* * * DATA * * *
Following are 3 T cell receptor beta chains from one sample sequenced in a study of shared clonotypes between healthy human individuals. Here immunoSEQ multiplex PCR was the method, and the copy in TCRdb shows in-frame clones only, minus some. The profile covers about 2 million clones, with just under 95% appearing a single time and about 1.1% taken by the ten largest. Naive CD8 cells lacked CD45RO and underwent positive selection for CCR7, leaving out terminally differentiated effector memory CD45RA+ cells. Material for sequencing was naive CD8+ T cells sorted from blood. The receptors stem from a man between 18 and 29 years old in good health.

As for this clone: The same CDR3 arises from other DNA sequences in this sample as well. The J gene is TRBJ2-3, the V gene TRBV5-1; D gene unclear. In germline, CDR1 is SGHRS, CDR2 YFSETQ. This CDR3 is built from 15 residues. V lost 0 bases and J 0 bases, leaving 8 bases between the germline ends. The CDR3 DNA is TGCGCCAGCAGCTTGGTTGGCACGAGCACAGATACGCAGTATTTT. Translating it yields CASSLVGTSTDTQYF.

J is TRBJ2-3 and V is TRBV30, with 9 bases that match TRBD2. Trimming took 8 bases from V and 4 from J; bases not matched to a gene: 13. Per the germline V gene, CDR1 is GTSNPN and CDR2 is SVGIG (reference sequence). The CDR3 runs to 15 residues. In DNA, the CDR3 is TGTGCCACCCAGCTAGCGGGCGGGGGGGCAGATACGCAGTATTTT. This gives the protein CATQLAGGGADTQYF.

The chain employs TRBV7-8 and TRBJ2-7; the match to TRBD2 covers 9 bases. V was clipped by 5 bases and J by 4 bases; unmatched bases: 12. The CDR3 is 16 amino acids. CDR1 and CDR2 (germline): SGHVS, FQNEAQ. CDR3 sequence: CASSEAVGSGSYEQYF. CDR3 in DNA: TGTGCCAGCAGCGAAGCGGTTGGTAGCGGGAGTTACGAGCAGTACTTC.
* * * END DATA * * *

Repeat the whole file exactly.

Following are 3 T cell receptor beta chains from one sample sequenced in a study of shared clonotypes between healthy human individuals. Here immunoSEQ multiplex PCR was the method, and the copy in TCRdb shows in-frame clones only, minus some. The profile covers about 2 million clones, with just under 95% appearing a single time and about 1.1% taken by the ten largest. Naive CD8 cells lacked CD45RO and underwent positive selection for CCR7, leaving out terminally differentiated effector memory CD45RA+ cells. Material for sequencing was naive CD8+ T cells sorted from blood. The receptors stem from a man between 18 and 29 years old in good health.

As for this clone: The same CDR3 arises from other DNA sequences in this sample as well. The J gene is TRBJ2-3, the V gene TRBV5-1; D gene unclear. In germline, CDR1 is SGHRS, CDR2 YFSETQ. This CDR3 is built from 15 residues. V lost 0 bases and J 0 bases, leaving 8 bases between the germline ends. The CDR3 DNA is TGCGCCAGCAGCTTGGTTGGCACGAGCACAGATACGCAGTATTTT. Translating it yields CASSLVGTSTDTQYF.

J is TRBJ2-3 and V is TRBV30, with 9 bases that match TRBD2. Trimming took 8 bases from V and 4 from J; bases not matched to a gene: 13. Per the germline V gene, CDR1 is GTSNPN and CDR2 is SVGIG (reference sequence). The CDR3 runs to 15 residues. In DNA, the CDR3 is TGTGCCACCCAGCTAGCGGGCGGGGGGGCAGATACGCAGTATTTT. This gives the protein CATQLAGGGADTQYF.

The chain employs TRBV7-8 and TRBJ2-7; the match to TRBD2 covers 9 bases. V was clipped by 5 bases and J by 4 bases; unmatched bases: 12. The CDR3 is 16 amino acids. CDR1 and CDR2 (germline): SGHVS, FQNEAQ. CDR3 sequence: CASSEAVGSGSYEQYF. CDR3 in DNA: TGTGCCAGCAGCGAAGCGGTTGGTAGCGGGAGTTACGAGCAGTACTTC.